A statistics virtuoso, James O’Malley uses many tools—including some he’s developed himself—to evaluate health policy and health services research and determine the statistical methods that can be used to help improve patient care. He is a professor of biostatistics at The Dartmouth Institute and the Department of Biomedical Data Science at the Geisel School of Medicine.
His methodological interests encompass statistical inference for social networks, comparative effectiveness research including causal inference for both randomized and observational studies, Bayesian statistics, and multivariate hierarchical models. His subject matter research interests include the relationship between health and social networks, evaluation/estimation of variations in health quality and outcomes, vascular surgery, cardiology, shared decision making and risk communication with patients, and evaluation of medical devices. Specific research projects are typically motivated by problems encountered in his collaborative work with physicians, sociologists, health economists, health services researchers, epidemiologists and others.
O’Malley was chair of the Health Policy Statistics Section of the American Statistical Association (ASA) in 2008 and co-chair of the 2011 International Conference on Health Policy Statistics. He is associate editor for Statistics in Medicine and was previously an associate editor at Health Services and Outcomes Research Methodology. In 2011, he received the Mid-Career Excellence award from the Health Policy Section of the ASA and in 2012 was elected to be a fellow of the ASA.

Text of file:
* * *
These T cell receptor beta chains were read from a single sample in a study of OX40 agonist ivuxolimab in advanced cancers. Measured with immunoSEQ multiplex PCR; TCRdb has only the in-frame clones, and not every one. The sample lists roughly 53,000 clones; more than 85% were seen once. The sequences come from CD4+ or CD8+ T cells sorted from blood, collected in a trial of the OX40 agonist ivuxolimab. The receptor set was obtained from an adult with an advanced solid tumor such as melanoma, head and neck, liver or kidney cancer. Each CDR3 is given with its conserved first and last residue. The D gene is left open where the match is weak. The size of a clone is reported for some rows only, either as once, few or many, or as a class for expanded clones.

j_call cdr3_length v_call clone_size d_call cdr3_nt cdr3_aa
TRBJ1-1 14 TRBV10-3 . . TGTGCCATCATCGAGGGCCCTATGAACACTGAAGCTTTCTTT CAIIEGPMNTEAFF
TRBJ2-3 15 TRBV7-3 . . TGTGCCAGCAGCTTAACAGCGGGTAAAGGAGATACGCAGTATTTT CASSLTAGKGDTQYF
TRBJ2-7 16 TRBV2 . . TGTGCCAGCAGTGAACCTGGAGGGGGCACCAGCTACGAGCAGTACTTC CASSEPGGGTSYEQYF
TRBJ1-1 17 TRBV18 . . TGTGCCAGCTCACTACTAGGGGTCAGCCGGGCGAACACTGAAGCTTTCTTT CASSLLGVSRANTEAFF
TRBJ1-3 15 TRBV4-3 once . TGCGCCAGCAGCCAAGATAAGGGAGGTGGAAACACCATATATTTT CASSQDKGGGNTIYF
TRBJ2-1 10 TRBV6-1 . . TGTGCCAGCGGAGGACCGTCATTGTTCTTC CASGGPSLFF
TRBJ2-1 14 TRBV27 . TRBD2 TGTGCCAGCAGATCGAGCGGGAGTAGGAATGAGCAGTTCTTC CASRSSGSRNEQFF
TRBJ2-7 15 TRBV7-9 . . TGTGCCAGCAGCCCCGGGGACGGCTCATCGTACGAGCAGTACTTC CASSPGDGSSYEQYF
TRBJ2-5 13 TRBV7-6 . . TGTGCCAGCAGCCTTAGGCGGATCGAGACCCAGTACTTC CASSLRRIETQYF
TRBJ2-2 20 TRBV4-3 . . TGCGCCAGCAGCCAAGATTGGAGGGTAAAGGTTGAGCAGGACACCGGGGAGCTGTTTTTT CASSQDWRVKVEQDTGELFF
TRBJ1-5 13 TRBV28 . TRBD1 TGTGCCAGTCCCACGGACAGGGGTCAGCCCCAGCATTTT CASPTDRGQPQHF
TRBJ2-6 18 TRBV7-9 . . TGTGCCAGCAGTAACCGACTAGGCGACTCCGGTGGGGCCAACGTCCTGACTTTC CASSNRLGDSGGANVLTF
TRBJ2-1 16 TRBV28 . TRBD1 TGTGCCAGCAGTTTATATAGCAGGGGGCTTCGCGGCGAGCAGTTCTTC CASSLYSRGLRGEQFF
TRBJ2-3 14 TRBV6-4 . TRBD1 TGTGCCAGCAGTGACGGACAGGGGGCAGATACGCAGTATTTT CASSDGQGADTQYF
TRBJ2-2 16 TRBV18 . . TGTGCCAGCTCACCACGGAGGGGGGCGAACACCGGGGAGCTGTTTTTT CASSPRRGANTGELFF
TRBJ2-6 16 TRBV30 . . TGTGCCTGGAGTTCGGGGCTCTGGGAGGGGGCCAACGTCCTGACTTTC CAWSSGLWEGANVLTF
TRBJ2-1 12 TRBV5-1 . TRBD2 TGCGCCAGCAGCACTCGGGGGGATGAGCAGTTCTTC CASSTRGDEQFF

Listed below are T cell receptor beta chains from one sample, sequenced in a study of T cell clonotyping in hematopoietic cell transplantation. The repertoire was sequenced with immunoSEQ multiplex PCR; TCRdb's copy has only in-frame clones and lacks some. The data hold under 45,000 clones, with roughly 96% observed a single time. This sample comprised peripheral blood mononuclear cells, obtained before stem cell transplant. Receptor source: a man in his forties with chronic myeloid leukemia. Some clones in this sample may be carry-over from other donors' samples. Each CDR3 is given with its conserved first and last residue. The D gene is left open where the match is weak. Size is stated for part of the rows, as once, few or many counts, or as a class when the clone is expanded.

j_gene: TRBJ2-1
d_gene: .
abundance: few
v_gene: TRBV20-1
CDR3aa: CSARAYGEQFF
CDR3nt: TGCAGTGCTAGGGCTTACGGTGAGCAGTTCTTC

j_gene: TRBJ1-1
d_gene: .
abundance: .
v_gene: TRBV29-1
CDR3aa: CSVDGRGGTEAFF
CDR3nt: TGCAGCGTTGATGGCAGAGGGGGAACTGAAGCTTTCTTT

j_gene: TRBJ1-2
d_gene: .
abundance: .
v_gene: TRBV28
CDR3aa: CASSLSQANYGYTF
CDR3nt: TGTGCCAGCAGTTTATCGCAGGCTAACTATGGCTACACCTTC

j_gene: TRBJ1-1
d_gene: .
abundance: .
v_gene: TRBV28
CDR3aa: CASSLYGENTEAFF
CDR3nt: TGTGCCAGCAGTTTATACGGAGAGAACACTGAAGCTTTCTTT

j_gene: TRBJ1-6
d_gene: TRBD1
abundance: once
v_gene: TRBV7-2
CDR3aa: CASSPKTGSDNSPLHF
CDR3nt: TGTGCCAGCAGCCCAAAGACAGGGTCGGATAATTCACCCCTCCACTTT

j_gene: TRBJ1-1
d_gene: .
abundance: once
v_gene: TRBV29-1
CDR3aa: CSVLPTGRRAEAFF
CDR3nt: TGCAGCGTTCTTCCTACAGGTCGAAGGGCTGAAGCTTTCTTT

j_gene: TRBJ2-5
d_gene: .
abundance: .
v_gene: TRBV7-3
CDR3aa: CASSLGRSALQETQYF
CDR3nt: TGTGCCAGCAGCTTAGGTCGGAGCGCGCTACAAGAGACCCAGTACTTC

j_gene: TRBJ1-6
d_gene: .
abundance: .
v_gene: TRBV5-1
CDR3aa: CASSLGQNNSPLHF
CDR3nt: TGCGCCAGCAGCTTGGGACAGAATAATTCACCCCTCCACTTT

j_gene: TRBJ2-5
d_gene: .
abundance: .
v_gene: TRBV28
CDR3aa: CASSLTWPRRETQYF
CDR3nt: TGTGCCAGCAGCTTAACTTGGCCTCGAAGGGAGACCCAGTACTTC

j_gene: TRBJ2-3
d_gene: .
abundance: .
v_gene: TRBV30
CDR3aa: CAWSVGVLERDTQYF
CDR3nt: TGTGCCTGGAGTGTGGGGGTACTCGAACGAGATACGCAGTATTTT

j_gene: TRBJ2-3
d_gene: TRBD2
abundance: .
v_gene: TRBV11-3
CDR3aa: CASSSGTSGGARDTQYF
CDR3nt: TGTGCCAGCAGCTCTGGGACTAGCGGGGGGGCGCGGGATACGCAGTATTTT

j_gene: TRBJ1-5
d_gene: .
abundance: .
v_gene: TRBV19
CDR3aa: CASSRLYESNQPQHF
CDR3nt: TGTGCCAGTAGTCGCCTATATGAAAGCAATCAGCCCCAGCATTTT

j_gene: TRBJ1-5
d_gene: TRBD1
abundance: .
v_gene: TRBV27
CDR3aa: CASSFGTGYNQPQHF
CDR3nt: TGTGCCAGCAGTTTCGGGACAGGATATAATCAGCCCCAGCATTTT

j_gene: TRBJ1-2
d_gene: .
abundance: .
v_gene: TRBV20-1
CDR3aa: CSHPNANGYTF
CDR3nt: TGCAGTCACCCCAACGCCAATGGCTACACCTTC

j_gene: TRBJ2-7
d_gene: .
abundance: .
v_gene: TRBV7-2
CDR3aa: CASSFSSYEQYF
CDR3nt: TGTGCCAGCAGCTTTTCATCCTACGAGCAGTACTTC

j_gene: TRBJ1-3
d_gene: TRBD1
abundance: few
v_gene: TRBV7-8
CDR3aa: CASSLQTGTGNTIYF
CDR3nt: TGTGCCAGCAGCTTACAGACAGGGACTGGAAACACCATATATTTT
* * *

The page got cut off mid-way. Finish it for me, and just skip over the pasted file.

O'Malley received his PhD in Statistics from the University of Canterbury, New Zealand in 1999, and later that year was awarded the L.J. Cote award for excellence in Applied Statistics from Purdue University.
Joel R. King
An C, O'Malley AJ, Rockmore DN, Stock CD
Stat Med|2017 Dec 4
Landon BE, Keating NL, Onnela JP, Zaslavsky AM, Christakis NA, O'Malley AJ
JAMA Intern Med|2017 Nov 27
Notice of Retraction and Replacement: Colla et al. Association between Medicare accountable care organization implementation and spending among clinically vulnerable beneficiaries. JAMA Internal Medicine. 2016;176(8):1167-1175.
Colla CH, Lewis VA, Kao LS, O'Malley AJ, Chang CH, Fisher ES
JAMA Intern Med|2017 Nov 1
Forcino RC, Barr PJ, O'Malley AJ, Arend R, Castaldo MG, Ozanne EM, Percac-Lima S, Stults CD, Tai-Seale M, Thompson R, Elwyn G
Health Expect|2017 Jul 5
Barr PJ, Forcino RC, Thompson R, Ozanne EM, Arend R, Castaldo MG, O'Malley AJ, Elwyn G
BMJ Open|2017 Mar 24